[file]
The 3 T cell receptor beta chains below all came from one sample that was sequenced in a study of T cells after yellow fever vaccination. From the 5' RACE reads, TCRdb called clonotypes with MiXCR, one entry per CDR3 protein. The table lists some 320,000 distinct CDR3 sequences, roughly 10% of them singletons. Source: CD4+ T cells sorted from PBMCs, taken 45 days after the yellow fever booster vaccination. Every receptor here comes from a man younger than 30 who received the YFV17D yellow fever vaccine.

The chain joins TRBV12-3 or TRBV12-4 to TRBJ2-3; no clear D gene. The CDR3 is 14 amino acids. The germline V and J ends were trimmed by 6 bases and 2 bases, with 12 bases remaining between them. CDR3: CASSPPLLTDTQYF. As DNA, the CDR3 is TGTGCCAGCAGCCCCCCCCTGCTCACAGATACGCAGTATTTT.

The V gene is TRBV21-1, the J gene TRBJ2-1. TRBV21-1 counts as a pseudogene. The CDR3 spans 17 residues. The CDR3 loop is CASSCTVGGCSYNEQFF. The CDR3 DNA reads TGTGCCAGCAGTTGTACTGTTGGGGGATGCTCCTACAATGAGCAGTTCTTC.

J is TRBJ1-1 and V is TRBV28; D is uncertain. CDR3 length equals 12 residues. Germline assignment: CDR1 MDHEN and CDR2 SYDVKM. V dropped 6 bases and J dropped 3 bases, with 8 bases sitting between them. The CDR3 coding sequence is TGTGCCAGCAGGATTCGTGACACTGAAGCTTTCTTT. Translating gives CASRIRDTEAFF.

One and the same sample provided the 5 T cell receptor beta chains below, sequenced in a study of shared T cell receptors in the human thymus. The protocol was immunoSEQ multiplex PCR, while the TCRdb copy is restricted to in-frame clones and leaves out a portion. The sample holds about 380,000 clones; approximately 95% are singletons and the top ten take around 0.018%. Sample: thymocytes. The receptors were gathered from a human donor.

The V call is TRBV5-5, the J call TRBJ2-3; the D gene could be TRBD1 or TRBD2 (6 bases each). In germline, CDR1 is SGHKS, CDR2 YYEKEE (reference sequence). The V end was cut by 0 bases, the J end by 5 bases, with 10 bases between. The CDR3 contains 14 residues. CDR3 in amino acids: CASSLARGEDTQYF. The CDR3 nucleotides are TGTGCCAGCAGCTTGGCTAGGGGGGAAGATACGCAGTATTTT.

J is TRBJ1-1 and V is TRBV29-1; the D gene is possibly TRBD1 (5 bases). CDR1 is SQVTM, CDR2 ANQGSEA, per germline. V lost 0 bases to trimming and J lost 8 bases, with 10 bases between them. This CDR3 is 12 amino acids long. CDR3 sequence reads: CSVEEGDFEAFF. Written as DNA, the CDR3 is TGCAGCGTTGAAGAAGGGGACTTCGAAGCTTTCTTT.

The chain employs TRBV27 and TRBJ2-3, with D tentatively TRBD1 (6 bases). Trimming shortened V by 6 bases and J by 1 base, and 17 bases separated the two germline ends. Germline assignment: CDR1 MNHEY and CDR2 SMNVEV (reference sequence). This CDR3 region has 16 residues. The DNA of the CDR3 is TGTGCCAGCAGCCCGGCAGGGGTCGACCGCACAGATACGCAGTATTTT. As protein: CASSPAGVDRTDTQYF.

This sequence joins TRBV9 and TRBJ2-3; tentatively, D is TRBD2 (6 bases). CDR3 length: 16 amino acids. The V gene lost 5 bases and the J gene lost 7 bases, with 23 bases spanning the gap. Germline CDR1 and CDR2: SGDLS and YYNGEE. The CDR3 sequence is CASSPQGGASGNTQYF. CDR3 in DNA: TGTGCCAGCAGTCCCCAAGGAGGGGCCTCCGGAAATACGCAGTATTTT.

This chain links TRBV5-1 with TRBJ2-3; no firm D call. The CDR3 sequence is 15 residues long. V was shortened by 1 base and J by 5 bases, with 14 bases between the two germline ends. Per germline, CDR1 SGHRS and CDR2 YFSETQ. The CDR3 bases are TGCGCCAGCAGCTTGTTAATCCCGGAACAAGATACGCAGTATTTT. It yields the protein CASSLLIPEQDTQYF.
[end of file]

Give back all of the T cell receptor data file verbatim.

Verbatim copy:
The 3 T cell receptor beta chains below all came from one sample that was sequenced in a study of T cells after yellow fever vaccination. From the 5' RACE reads, TCRdb called clonotypes with MiXCR, one entry per CDR3 protein. The table lists some 320,000 distinct CDR3 sequences, roughly 10% of them singletons. Source: CD4+ T cells sorted from PBMCs, taken 45 days after the yellow fever booster vaccination. Every receptor here comes from a man younger than 30 who received the YFV17D yellow fever vaccine.

The chain joins TRBV12-3 or TRBV12-4 to TRBJ2-3; no clear D gene. The CDR3 is 14 amino acids. The germline V and J ends were trimmed by 6 bases and 2 bases, with 12 bases remaining between them. CDR3: CASSPPLLTDTQYF. As DNA, the CDR3 is TGTGCCAGCAGCCCCCCCCTGCTCACAGATACGCAGTATTTT.

The V gene is TRBV21-1, the J gene TRBJ2-1. TRBV21-1 counts as a pseudogene. The CDR3 spans 17 residues. The CDR3 loop is CASSCTVGGCSYNEQFF. The CDR3 DNA reads TGTGCCAGCAGTTGTACTGTTGGGGGATGCTCCTACAATGAGCAGTTCTTC.

J is TRBJ1-1 and V is TRBV28; D is uncertain. CDR3 length equals 12 residues. Germline assignment: CDR1 MDHEN and CDR2 SYDVKM. V dropped 6 bases and J dropped 3 bases, with 8 bases sitting between them. The CDR3 coding sequence is TGTGCCAGCAGGATTCGTGACACTGAAGCTTTCTTT. Translating gives CASRIRDTEAFF.

One and the same sample provided the 5 T cell receptor beta chains below, sequenced in a study of shared T cell receptors in the human thymus. The protocol was immunoSEQ multiplex PCR, while the TCRdb copy is restricted to in-frame clones and leaves out a portion. The sample holds about 380,000 clones; approximately 95% are singletons and the top ten take around 0.018%. Sample: thymocytes. The receptors were gathered from a human donor.

The V call is TRBV5-5, the J call TRBJ2-3; the D gene could be TRBD1 or TRBD2 (6 bases each). In germline, CDR1 is SGHKS, CDR2 YYEKEE (reference sequence). The V end was cut by 0 bases, the J end by 5 bases, with 10 bases between. The CDR3 contains 14 residues. CDR3 in amino acids: CASSLARGEDTQYF. The CDR3 nucleotides are TGTGCCAGCAGCTTGGCTAGGGGGGAAGATACGCAGTATTTT.

J is TRBJ1-1 and V is TRBV29-1; the D gene is possibly TRBD1 (5 bases). CDR1 is SQVTM, CDR2 ANQGSEA, per germline. V lost 0 bases to trimming and J lost 8 bases, with 10 bases between them. This CDR3 is 12 amino acids long. CDR3 sequence reads: CSVEEGDFEAFF. Written as DNA, the CDR3 is TGCAGCGTTGAAGAAGGGGACTTCGAAGCTTTCTTT.

The chain employs TRBV27 and TRBJ2-3, with D tentatively TRBD1 (6 bases). Trimming shortened V by 6 bases and J by 1 base, and 17 bases separated the two germline ends. Germline assignment: CDR1 MNHEY and CDR2 SMNVEV (reference sequence). This CDR3 region has 16 residues. The DNA of the CDR3 is TGTGCCAGCAGCCCGGCAGGGGTCGACCGCACAGATACGCAGTATTTT. As protein: CASSPAGVDRTDTQYF.

This sequence joins TRBV9 and TRBJ2-3; tentatively, D is TRBD2 (6 bases). CDR3 length: 16 amino acids. The V gene lost 5 bases and the J gene lost 7 bases, with 23 bases spanning the gap. Germline CDR1 and CDR2: SGDLS and YYNGEE. The CDR3 sequence is CASSPQGGASGNTQYF. CDR3 in DNA: TGTGCCAGCAGTCCCCAAGGAGGGGCCTCCGGAAATACGCAGTATTTT.

This chain links TRBV5-1 with TRBJ2-3; no firm D call. The CDR3 sequence is 15 residues long. V was shortened by 1 base and J by 5 bases, with 14 bases between the two germline ends. Per germline, CDR1 SGHRS and CDR2 YFSETQ. The CDR3 bases are TGCGCCAGCAGCTTGTTAATCCCGGAACAAGATACGCAGTATTTT. It yields the protein CASSLLIPEQDTQYF.